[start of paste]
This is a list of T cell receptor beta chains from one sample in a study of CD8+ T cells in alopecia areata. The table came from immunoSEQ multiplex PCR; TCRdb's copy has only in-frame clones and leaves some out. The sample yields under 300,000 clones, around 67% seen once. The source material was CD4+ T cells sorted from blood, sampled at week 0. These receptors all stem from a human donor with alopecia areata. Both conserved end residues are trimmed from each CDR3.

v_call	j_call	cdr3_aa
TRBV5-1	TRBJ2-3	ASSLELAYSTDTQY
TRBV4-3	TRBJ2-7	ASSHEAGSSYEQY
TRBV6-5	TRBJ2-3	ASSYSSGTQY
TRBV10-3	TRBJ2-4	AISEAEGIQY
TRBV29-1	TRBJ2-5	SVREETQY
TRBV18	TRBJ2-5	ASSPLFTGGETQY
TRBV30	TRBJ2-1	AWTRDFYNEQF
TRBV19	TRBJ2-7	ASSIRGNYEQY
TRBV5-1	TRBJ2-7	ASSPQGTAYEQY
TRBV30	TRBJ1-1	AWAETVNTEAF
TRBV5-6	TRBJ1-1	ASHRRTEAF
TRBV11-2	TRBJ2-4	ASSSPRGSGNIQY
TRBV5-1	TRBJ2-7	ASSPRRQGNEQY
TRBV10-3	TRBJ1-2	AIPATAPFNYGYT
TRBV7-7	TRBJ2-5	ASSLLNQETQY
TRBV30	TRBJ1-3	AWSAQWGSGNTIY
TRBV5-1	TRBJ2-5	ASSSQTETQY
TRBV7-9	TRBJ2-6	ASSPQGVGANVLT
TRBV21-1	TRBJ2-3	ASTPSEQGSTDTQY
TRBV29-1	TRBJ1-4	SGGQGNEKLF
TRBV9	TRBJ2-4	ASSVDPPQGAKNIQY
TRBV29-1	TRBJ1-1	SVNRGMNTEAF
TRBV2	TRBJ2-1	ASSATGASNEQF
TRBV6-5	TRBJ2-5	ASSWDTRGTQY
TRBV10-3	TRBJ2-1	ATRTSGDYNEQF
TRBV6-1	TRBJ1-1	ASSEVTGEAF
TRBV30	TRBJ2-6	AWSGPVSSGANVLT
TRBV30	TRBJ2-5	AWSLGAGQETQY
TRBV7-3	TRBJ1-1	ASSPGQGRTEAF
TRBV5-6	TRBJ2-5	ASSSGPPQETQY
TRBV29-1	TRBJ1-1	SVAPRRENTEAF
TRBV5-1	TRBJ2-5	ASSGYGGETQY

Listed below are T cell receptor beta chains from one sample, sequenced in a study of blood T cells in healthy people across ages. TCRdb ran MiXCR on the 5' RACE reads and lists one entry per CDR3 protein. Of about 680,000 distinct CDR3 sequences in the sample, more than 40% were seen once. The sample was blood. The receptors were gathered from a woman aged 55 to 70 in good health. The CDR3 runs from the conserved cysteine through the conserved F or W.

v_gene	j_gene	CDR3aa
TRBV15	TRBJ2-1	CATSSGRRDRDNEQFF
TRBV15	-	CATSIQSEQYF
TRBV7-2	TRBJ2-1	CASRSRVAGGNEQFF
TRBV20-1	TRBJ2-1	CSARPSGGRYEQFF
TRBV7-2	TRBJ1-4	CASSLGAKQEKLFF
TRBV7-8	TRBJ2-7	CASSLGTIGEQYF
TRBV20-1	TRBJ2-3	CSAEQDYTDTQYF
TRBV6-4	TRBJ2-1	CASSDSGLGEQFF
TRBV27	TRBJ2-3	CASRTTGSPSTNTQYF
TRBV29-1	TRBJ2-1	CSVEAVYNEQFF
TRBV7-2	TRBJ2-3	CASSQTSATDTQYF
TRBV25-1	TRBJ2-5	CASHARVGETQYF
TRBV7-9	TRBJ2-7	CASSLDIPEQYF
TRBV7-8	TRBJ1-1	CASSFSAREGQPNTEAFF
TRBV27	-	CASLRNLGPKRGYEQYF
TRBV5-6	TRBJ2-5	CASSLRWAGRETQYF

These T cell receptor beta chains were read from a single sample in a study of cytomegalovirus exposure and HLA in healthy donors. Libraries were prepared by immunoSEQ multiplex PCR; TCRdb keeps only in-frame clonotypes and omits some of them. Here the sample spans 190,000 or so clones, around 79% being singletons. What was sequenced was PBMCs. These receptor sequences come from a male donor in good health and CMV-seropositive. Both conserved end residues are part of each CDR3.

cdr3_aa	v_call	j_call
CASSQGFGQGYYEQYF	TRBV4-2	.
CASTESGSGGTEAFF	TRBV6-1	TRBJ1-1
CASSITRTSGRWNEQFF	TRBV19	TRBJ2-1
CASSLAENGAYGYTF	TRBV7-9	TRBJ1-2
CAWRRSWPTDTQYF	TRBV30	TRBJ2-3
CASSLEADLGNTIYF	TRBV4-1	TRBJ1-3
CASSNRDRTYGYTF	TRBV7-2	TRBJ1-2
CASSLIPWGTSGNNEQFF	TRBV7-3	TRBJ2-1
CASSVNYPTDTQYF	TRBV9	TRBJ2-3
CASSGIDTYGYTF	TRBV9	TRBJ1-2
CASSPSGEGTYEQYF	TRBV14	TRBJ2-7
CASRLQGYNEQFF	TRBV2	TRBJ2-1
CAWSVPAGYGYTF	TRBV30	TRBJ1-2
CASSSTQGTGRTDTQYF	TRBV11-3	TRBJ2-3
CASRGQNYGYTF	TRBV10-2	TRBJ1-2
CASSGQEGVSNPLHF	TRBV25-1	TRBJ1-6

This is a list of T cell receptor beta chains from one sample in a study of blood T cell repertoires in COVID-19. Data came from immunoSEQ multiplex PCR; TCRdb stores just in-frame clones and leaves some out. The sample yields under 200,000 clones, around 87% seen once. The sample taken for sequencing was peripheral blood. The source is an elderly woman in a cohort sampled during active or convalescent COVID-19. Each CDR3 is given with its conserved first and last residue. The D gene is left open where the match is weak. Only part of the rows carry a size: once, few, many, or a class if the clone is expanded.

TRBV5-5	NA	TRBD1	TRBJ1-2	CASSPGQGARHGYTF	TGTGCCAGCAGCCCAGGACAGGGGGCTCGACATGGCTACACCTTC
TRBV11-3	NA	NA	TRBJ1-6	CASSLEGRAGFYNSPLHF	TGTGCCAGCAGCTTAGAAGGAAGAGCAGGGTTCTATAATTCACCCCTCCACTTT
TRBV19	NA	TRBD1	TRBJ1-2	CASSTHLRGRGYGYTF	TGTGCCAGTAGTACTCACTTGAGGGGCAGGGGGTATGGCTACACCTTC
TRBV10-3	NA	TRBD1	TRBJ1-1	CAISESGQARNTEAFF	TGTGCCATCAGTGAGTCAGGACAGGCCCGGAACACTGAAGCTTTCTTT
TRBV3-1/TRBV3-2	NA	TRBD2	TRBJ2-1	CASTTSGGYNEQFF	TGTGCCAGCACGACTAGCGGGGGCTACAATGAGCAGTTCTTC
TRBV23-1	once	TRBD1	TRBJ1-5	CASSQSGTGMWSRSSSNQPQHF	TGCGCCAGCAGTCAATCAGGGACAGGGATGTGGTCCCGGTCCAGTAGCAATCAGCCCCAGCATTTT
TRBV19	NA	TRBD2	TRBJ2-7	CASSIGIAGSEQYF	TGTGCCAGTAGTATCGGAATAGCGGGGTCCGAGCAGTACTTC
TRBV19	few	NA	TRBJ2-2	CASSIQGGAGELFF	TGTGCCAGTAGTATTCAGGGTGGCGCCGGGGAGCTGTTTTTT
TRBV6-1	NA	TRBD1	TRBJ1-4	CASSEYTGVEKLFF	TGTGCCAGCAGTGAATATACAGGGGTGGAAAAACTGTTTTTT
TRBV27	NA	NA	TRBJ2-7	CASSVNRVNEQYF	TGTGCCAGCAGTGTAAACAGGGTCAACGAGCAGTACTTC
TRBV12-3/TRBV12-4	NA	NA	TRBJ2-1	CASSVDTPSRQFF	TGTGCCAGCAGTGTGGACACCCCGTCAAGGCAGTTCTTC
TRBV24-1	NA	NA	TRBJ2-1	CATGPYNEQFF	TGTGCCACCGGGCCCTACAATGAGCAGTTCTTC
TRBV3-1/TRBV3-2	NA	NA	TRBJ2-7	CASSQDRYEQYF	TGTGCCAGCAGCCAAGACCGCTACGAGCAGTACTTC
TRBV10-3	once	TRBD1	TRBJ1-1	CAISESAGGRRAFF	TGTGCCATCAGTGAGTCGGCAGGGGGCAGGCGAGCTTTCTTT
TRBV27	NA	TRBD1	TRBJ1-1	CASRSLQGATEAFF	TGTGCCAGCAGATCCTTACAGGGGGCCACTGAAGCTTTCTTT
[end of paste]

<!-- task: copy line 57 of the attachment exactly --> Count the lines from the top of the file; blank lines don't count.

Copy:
CASSITRTSGRWNEQFF	TRBV19	TRBJ2-1